Respect Party candidate George Galloway gestures from an open top bus outside his campaign office in Bradford, northern England, March 30, 2012. REUTERS
LONDON (Reuters) – A pariah to Britain’s mainstream politicians, a maverick with a silver tongue and a stranger to self-doubt, “Gorgeous George” Galloway is back at Westminster, relishing a remarkable electoral comeback and, as ever, waging war on war.
Last month, he stunned the Labour party that expelled him for opposing its Iraq war with an election victory in one of its inner-city strongholds. Now, after two years out of parliament, when it seemed he might best be remembered for an embarrassing moment in a catsuit on reality TV, he was back in the House of Commons demanding another prime minister end another conflict.
“This bloody morgue of Afghanistan!” the veteran left-winger thundered on Wednesday in his rolling Scots brogue at David Cameron.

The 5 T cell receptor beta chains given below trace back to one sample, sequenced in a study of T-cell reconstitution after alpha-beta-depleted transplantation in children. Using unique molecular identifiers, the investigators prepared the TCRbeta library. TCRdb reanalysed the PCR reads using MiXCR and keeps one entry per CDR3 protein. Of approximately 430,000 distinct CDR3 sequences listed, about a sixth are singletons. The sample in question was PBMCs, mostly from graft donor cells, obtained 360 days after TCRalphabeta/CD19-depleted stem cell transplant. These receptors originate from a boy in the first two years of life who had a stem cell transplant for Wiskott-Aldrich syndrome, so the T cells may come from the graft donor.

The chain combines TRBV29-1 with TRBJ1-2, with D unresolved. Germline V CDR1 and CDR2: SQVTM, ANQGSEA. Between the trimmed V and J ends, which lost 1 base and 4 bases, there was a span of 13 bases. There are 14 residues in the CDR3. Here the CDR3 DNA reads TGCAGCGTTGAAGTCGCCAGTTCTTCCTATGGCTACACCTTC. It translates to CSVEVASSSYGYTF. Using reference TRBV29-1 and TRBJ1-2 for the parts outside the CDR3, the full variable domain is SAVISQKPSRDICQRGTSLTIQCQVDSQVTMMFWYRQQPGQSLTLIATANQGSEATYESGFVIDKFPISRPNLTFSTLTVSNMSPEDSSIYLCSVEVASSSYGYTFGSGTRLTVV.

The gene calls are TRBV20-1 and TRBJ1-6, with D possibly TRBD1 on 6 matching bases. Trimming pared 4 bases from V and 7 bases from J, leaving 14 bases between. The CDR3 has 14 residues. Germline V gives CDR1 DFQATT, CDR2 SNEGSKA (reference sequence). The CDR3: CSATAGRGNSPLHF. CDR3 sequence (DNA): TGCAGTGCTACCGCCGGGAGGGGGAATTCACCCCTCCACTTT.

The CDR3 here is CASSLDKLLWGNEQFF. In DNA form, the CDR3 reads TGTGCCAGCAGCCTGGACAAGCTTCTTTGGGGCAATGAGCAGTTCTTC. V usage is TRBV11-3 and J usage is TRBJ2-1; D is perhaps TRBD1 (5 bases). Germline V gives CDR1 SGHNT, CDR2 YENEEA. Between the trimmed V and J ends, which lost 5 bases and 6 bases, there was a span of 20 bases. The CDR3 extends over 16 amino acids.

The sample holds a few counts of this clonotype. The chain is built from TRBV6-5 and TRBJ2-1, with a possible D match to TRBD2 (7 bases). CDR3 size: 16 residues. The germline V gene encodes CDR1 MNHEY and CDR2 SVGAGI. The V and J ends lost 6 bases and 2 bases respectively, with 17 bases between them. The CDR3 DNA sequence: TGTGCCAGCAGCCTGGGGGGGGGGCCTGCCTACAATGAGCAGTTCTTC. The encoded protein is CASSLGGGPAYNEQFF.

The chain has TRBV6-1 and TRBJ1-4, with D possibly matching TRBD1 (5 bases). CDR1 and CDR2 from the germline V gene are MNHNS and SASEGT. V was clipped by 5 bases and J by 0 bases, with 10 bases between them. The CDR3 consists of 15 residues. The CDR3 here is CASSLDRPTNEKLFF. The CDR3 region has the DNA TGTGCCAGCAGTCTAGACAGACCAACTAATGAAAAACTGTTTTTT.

The premier’s respectful nod in return to the oratory of the new member for Bradford West spoke of an awareness of Galloway’s knack for voicing popular sentiment, notably among Muslim voters. And he can afford to welcome Galloway’s return, knowing the lone MP for the fringe-left Respect party poses a greater threat to Labour leader Ed Miliband than to his Conservatives.
Many had assumed British politics no longer held a berth for the 57-year-old Galloway, who previously sat in parliament for 23 controversy-filled years and who made a particular name for savaging George W. Bush and Tony Blair. He called them “wolves” for attacking Iraq, only to later apologise – to the wolves.
The four-times married Galloway, a sharp dresser whose appeal to women earned him the nickname “Gorgeous George” when he was a young and pushy charity organiser in the 1980s, was thrown out of Blair’s Labour party in 2003 for opposing the Iraq war. After taking a London seat for Respect in 2005, he had failed to get into parliament at the 2010 general election.
Few saw a way back for man who was cleared of accusations of impropriety over his fund-raising, notably a charge of taking money diverted by Saddam Hussein from Iraq’s U.N. oil-for-food programme – he sued for libel and won – but was suspended by parliament briefly in 2007 for other infringements of its rules.